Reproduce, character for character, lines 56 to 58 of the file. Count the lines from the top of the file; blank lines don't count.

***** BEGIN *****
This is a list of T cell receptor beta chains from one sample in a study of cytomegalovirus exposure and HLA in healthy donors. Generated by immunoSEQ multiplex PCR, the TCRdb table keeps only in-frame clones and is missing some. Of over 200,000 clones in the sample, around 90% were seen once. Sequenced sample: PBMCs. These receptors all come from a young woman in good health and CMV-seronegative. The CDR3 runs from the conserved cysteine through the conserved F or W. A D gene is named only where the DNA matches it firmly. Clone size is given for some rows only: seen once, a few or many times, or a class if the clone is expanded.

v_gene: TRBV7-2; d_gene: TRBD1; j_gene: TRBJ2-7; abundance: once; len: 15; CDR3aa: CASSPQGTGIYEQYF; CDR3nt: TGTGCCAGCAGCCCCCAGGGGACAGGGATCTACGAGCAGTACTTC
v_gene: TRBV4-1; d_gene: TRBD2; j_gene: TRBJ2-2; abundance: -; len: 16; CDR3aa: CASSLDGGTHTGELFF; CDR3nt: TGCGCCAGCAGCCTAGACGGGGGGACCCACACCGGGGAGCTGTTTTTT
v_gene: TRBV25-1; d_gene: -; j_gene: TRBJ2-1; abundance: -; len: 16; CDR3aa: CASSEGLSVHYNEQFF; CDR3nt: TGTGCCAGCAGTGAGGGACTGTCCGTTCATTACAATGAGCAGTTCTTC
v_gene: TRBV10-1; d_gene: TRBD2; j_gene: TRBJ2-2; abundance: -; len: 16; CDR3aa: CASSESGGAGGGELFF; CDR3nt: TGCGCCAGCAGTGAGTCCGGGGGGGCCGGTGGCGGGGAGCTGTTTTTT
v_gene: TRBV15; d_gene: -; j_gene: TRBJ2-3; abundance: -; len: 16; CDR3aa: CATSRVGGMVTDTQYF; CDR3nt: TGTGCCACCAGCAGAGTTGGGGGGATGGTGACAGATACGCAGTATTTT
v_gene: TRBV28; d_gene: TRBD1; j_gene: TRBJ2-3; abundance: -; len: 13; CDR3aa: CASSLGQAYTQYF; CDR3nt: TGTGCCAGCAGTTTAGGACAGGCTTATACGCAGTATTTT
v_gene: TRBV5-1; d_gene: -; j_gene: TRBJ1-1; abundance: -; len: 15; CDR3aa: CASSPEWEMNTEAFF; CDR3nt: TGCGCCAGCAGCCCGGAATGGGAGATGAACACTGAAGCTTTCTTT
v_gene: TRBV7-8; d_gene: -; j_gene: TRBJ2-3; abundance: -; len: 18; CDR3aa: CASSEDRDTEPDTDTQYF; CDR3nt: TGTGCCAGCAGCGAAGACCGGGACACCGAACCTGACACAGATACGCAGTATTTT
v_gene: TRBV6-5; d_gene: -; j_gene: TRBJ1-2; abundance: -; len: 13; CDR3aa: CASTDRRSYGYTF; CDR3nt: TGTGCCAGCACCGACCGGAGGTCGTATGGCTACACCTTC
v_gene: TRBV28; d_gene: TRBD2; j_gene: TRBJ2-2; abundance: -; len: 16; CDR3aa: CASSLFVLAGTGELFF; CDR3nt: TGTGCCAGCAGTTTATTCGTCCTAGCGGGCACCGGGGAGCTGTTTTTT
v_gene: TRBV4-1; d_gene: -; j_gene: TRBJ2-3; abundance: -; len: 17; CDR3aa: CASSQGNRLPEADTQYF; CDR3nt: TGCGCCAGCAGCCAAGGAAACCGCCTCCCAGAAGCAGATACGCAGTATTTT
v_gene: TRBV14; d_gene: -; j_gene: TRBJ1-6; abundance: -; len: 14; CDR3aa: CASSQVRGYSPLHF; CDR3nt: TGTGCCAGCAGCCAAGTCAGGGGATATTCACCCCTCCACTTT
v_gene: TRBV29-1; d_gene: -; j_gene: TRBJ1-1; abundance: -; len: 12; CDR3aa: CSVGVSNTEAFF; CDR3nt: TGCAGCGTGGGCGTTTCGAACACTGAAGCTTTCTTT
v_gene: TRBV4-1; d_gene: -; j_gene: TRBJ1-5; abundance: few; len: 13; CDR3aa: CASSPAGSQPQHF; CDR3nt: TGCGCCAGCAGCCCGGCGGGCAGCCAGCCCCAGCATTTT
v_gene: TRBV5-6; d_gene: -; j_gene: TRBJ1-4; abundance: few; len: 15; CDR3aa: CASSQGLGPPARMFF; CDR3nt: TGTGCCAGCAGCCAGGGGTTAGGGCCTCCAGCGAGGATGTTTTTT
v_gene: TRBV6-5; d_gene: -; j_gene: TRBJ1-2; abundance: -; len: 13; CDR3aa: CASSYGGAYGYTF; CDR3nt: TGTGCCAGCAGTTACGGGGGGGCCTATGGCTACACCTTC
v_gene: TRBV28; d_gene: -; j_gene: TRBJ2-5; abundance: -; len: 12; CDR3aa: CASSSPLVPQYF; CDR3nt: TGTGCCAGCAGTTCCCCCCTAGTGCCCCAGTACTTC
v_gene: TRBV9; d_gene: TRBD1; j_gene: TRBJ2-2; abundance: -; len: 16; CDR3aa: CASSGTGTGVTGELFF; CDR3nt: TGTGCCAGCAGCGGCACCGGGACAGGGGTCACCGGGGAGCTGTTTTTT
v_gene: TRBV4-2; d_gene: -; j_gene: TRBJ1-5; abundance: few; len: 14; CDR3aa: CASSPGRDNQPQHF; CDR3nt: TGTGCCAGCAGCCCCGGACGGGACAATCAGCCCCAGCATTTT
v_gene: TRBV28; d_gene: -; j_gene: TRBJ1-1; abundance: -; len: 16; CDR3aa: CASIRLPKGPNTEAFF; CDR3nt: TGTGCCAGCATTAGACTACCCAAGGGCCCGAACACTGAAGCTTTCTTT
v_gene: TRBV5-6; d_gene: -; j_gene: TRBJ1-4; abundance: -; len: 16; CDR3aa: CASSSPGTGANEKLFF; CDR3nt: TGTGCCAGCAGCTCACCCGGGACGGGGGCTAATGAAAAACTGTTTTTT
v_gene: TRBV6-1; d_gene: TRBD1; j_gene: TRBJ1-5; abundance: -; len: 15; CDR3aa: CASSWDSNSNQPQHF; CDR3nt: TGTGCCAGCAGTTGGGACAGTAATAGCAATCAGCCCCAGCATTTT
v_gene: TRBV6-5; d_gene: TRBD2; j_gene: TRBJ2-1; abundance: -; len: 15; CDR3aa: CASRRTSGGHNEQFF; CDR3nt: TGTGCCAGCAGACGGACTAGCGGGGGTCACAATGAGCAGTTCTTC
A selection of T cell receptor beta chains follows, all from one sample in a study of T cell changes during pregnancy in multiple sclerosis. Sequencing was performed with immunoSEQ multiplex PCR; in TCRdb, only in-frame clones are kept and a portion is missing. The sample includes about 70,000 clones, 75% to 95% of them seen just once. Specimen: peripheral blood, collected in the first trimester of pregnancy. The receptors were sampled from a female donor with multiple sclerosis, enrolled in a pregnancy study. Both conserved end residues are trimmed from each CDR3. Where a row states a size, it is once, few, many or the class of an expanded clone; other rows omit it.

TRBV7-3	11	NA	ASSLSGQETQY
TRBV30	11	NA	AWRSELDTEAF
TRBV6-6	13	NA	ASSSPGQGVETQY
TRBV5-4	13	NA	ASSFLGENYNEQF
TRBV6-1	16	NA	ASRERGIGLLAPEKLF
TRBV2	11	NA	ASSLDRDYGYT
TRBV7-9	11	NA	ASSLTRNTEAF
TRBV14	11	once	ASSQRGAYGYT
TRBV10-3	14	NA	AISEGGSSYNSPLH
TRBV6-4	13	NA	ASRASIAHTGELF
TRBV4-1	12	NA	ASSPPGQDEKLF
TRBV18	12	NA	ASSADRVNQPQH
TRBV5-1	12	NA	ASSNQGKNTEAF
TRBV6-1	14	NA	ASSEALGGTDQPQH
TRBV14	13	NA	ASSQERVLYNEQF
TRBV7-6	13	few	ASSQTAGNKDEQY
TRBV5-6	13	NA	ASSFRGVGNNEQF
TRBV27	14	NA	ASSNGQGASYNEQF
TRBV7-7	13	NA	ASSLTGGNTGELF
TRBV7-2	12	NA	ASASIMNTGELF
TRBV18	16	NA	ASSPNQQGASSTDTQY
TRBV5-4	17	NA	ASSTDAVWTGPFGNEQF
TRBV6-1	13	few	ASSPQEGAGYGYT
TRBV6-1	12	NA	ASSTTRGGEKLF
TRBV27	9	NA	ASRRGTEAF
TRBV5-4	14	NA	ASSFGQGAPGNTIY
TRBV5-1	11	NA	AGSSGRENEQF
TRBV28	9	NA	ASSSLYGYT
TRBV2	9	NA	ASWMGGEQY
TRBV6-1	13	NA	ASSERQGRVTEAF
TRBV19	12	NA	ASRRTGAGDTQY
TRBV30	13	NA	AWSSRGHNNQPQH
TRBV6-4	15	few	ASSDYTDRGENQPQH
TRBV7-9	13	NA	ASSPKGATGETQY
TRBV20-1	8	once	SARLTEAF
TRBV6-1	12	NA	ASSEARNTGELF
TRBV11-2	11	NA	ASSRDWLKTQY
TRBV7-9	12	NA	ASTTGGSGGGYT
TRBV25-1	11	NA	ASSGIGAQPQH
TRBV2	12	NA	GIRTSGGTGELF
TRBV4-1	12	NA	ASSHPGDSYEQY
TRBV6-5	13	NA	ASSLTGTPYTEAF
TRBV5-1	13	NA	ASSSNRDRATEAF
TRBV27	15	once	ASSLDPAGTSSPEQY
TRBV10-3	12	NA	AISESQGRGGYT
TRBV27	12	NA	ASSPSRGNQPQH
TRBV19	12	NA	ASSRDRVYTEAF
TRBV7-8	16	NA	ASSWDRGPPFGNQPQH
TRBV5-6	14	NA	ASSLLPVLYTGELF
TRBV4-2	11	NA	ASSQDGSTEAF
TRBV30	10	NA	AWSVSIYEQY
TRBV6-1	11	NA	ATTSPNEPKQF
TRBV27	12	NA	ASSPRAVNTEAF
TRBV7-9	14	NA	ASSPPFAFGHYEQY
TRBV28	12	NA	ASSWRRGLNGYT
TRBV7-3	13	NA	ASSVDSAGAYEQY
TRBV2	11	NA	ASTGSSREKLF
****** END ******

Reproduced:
TRBV19	12	NA	ASRRTGAGDTQY
TRBV30	13	NA	AWSSRGHNNQPQH
TRBV6-4	15	few	ASSDYTDRGENQPQH